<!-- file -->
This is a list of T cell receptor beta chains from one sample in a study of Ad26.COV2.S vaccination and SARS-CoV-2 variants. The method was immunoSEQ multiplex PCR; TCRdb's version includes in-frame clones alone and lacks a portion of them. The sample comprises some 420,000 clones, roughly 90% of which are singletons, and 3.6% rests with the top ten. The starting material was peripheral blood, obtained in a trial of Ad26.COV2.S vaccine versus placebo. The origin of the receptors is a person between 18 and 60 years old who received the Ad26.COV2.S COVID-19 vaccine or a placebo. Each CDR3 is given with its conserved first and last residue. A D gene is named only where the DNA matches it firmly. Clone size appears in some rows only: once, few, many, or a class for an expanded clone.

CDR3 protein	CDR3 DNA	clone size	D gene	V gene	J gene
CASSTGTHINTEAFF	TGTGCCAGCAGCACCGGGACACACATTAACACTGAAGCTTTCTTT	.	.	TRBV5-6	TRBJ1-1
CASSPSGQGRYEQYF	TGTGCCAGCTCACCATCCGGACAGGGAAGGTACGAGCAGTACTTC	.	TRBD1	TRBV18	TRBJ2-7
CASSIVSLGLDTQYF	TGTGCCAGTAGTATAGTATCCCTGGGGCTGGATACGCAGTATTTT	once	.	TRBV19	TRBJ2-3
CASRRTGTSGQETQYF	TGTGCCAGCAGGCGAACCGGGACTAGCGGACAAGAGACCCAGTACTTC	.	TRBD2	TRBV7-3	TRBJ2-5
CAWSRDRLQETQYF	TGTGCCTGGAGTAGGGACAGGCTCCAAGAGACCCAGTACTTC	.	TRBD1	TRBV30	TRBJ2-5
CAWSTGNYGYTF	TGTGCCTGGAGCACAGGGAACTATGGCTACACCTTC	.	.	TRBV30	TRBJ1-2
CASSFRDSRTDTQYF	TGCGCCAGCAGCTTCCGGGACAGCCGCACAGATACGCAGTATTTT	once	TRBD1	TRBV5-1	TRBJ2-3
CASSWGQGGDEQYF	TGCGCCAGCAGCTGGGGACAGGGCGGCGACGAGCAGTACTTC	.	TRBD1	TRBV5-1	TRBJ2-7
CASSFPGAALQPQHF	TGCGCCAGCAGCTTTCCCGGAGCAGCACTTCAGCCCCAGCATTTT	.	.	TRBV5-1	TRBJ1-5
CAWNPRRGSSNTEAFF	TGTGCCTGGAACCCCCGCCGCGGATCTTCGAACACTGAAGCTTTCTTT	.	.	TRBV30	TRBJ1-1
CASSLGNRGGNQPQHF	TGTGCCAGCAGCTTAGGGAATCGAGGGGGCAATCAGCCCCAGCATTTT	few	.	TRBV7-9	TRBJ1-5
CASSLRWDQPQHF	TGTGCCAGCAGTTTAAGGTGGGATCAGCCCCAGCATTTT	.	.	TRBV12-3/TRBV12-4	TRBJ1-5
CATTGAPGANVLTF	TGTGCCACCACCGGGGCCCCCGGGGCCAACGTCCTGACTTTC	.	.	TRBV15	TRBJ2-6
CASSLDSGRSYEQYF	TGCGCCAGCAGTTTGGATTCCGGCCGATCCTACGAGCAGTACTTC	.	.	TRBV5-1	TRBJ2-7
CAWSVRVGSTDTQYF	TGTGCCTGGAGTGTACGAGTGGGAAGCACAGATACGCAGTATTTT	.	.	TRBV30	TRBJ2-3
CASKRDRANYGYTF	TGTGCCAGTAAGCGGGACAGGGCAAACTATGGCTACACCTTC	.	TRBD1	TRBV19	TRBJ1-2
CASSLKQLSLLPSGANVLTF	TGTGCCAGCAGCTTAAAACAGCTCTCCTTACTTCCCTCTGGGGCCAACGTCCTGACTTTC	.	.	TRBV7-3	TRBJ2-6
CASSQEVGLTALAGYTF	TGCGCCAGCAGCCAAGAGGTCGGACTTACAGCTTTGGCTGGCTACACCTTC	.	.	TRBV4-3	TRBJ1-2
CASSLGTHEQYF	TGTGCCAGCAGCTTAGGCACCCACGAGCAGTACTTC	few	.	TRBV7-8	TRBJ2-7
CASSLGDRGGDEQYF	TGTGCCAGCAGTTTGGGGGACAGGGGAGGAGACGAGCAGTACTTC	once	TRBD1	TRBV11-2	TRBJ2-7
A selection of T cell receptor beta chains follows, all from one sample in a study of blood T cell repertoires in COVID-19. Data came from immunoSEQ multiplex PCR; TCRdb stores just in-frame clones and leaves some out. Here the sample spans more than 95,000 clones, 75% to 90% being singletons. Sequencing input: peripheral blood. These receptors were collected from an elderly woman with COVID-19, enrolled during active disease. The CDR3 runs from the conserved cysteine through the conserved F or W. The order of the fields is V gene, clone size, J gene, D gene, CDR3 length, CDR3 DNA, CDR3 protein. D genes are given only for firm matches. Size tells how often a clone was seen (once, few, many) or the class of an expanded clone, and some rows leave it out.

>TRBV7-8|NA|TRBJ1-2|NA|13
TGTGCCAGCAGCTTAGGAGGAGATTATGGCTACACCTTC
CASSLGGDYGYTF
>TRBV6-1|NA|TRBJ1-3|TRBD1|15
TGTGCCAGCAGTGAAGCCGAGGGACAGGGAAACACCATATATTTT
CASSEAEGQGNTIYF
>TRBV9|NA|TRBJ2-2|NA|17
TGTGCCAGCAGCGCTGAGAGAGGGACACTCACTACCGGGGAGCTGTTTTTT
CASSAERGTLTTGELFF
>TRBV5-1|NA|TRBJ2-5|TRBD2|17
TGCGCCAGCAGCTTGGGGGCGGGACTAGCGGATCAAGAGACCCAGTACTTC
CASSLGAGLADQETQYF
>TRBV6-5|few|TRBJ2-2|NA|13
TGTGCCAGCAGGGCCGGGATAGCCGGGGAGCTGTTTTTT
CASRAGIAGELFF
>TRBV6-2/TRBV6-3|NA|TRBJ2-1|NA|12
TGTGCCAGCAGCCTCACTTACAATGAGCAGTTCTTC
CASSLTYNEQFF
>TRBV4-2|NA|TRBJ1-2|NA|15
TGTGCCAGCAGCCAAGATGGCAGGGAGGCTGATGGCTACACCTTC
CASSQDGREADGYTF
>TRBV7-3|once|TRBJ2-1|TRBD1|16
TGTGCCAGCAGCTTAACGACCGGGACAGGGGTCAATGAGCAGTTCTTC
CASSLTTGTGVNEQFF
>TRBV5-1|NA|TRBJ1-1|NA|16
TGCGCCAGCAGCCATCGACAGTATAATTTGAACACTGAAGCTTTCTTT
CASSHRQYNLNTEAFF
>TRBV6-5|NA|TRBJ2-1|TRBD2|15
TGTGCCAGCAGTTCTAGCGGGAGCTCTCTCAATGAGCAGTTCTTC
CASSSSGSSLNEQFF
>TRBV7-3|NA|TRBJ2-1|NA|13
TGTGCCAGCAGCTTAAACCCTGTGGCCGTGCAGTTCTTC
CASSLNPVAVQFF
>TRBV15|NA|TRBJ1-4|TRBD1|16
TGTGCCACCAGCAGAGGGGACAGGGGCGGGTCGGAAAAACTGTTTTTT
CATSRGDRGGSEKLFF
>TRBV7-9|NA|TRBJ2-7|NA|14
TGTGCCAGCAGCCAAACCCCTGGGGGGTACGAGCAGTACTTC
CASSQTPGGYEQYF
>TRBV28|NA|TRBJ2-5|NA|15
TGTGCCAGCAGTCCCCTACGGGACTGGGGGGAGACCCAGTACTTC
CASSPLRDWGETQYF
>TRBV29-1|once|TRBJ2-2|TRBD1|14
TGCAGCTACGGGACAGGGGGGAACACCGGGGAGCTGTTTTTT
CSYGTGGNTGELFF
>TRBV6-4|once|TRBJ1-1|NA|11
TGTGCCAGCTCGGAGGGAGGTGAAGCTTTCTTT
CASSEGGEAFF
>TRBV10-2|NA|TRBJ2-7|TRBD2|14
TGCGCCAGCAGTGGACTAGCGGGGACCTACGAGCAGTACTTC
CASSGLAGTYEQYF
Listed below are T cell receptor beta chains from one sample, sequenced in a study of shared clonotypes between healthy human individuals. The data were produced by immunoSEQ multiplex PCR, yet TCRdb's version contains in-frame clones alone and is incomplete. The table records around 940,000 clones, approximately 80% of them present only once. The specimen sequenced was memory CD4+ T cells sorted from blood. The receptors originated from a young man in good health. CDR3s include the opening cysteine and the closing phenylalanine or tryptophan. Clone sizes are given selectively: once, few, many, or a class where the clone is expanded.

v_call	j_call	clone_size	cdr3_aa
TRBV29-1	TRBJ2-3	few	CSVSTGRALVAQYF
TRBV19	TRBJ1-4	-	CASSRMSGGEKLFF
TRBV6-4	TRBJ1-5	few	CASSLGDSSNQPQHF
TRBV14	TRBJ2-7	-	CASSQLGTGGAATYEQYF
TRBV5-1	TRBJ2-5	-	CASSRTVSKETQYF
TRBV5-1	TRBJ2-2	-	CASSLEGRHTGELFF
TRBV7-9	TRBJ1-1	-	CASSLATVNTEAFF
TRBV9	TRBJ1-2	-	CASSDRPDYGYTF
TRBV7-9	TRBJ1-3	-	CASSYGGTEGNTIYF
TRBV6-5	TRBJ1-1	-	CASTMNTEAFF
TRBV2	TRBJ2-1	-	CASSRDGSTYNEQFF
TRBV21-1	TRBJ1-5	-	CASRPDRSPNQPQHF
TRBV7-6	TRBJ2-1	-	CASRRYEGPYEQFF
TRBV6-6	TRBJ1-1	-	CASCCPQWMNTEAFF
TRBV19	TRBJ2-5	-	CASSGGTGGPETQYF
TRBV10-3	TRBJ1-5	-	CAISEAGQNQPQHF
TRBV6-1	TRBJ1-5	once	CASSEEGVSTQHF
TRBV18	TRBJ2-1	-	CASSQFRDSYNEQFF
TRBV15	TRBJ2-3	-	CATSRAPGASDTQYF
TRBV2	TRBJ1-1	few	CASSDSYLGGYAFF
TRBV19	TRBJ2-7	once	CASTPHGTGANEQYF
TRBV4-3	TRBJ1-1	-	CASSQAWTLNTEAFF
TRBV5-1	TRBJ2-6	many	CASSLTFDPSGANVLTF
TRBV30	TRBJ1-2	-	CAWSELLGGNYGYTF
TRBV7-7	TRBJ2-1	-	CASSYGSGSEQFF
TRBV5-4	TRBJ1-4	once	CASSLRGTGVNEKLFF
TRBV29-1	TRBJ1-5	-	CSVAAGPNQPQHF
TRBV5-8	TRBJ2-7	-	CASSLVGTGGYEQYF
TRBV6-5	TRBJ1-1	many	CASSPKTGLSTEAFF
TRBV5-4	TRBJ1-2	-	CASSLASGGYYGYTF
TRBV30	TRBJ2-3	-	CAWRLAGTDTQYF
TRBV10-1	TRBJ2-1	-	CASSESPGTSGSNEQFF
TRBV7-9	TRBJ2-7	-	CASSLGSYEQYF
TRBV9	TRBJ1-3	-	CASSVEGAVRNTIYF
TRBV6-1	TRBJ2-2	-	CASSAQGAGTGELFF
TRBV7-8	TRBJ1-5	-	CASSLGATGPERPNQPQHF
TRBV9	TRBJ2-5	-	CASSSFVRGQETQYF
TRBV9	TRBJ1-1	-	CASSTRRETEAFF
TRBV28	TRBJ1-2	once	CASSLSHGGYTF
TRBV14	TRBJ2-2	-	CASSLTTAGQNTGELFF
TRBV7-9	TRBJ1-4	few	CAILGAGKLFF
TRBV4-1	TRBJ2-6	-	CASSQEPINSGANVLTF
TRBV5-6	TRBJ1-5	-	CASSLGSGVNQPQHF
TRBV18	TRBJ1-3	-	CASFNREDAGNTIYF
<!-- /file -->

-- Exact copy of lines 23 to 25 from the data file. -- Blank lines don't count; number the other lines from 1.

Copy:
A selection of T cell receptor beta chains follows, all from one sample in a study of blood T cell repertoires in COVID-19. Data came from immunoSEQ multiplex PCR; TCRdb stores just in-frame clones and leaves some out. Here the sample spans more than 95,000 clones, 75% to 90% being singletons. Sequencing input: peripheral blood. These receptors were collected from an elderly woman with COVID-19, enrolled during active disease. The CDR3 runs from the conserved cysteine through the conserved F or W. The order of the fields is V gene, clone size, J gene, D gene, CDR3 length, CDR3 DNA, CDR3 protein. D genes are given only for firm matches. Size tells how often a clone was seen (once, few, many) or the class of an expanded clone, and some rows leave it out.

>TRBV7-8|NA|TRBJ1-2|NA|13
TGTGCCAGCAGCTTAGGAGGAGATTATGGCTACACCTTC